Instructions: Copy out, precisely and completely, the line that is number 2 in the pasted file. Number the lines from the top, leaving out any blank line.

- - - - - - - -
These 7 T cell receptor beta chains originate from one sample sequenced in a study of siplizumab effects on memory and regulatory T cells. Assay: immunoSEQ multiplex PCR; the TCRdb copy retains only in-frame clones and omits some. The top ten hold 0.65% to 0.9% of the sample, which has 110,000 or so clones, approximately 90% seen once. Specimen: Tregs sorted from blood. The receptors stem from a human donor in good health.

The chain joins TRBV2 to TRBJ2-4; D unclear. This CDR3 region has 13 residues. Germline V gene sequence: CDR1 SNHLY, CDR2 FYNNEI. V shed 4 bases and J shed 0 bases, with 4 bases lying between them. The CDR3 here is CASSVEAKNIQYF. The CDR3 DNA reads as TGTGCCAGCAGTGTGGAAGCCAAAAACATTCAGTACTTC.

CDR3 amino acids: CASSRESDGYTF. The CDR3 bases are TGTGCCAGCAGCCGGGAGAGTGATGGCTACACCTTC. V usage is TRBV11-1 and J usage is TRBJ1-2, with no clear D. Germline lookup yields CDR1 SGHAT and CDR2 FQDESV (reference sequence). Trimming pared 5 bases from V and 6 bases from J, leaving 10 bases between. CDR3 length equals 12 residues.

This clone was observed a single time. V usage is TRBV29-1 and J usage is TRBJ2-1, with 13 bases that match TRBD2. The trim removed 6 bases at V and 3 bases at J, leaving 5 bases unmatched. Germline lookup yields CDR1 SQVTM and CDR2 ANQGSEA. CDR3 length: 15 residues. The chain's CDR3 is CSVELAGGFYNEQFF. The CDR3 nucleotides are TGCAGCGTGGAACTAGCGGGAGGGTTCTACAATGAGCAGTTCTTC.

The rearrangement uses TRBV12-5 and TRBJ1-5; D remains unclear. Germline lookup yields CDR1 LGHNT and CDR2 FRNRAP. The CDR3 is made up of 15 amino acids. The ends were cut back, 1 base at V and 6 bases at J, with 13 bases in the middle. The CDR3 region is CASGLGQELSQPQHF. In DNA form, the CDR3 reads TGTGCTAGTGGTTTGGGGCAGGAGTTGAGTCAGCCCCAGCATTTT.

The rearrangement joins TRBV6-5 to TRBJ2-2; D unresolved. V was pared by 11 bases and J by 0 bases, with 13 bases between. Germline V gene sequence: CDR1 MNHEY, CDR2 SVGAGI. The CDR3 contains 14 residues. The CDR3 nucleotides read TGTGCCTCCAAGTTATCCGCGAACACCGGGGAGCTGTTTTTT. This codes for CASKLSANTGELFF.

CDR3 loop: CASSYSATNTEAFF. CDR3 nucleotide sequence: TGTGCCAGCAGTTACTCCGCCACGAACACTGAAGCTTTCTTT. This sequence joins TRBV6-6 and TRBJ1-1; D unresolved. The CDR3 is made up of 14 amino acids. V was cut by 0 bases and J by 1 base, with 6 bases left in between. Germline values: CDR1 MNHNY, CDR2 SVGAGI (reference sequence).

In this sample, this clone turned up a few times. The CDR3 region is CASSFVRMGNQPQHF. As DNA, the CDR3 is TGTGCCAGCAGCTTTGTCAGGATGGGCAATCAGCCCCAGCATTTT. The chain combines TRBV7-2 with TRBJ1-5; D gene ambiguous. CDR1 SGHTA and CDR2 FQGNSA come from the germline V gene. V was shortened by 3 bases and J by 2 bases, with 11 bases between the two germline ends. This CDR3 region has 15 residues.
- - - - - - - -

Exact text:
The chain joins TRBV2 to TRBJ2-4; D unclear. This CDR3 region has 13 residues. Germline V gene sequence: CDR1 SNHLY, CDR2 FYNNEI. V shed 4 bases and J shed 0 bases, with 4 bases lying between them. The CDR3 here is CASSVEAKNIQYF. The CDR3 DNA reads as TGTGCCAGCAGTGTGGAAGCCAAAAACATTCAGTACTTC.